I’ve almost finished “water”–which involves stewing, souping, braising–or cooking in a pot with aromatics and liquids.  This “water” section also takes on the fact that we say we have no TIME to cook any more.  If buying food saves us thirty minutes a day, what are we doing with that time?

But wait!  Does buying food really save us thirty minutes?  Does going to a restaurant?

Americans work longer than any other industrial nation, writes Pollen.  Since 1967, we’ve added 167 hours, or the equivalent of a month’s full-time labor, to our work year.  With two parents involved, the amount is more like 400 hours.  Why?

This probably owes to the fact that, historically, the priority of the American labor movement has been to fight for money, whereas the European labor movement has fought harder for time–a shorter workweek, longer vacations.  Not surprisingly, in those countries where people still take home cooking seriously, as they do in much of Europe, they also have more time to devote to it (183).

And these people who cook are thinner, Pollen points out in a number of places in the book:  “the more time a nation devotes to food preparation at home, the lower its rate obesity” (191, 192).

So, we spend more time working.  We spend more time on the car.  We spend more time shopping.  We spend more time in front of screens (35 hours a week on average watching tv), surfing the Web (13 hours), and playing games on our smart phones.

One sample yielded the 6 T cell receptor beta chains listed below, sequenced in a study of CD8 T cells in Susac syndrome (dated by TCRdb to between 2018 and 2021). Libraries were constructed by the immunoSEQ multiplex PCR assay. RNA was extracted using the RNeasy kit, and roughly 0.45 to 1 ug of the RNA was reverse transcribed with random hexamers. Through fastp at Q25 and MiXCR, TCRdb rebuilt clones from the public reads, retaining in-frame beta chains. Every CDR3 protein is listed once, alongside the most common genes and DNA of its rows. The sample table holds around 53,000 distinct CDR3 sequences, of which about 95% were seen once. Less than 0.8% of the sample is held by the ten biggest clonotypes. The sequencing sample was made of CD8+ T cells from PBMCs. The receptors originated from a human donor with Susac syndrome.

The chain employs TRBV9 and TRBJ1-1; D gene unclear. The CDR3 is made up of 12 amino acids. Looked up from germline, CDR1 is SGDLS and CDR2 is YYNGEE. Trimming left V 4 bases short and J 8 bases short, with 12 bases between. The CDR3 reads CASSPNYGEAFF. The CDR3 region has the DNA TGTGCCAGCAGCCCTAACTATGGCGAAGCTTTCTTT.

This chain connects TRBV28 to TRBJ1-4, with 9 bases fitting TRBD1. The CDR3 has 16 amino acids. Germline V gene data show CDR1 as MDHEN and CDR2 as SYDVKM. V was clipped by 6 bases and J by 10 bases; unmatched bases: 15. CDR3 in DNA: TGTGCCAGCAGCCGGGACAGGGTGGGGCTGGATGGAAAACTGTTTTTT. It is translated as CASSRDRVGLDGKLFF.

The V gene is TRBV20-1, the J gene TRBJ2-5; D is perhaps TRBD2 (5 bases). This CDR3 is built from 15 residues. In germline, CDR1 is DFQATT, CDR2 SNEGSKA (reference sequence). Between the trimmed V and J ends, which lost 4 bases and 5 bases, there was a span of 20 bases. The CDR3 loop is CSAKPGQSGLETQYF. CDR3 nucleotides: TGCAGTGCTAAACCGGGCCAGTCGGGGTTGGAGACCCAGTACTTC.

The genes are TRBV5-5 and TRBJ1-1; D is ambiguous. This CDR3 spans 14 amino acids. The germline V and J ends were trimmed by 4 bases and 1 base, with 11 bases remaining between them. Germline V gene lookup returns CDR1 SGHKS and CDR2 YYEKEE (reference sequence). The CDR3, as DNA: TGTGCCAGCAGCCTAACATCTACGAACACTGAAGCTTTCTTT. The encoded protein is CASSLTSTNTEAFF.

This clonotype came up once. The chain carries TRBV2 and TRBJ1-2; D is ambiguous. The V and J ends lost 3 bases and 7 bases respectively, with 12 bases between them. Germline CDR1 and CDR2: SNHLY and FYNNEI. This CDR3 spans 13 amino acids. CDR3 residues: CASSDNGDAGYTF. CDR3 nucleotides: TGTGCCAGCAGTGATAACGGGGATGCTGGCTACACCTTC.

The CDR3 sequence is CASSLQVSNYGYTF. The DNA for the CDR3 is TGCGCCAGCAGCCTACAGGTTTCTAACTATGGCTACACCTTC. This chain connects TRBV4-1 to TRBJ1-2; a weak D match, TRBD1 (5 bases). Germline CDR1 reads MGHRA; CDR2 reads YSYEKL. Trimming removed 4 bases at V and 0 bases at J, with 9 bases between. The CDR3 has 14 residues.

Folks, WE HAVE TIME TO COOK good food.  It’s always already about the choices we are making, isn’t it?

We’re also doing a lot of what is called “secondary eating”–or eating while doing something else:  watching tv, driving, getting dressed, and so on.  We now spend 78 minutes a day in secondary eating and drinking (190).

Pollen and his family try an experiment:  Microwave Night.

He and his son go to the grocery store to pick out a dish for each person–three dishes (the third for his wife) and a dessert.  The total cost was $27.  (Pollen notes that he could have bought grass fed beef and veggies for a stew that would feed the family for two nights for the same amount of money.)  Their first obstacle is to buy food that has recognizable ingredients and isn’t full of hydrolyzed vegetable protein (soy).  Their second is realizing that some of their foods have packages that announce that they need to be cooked in the oven for best results and will take up to 45 minutes.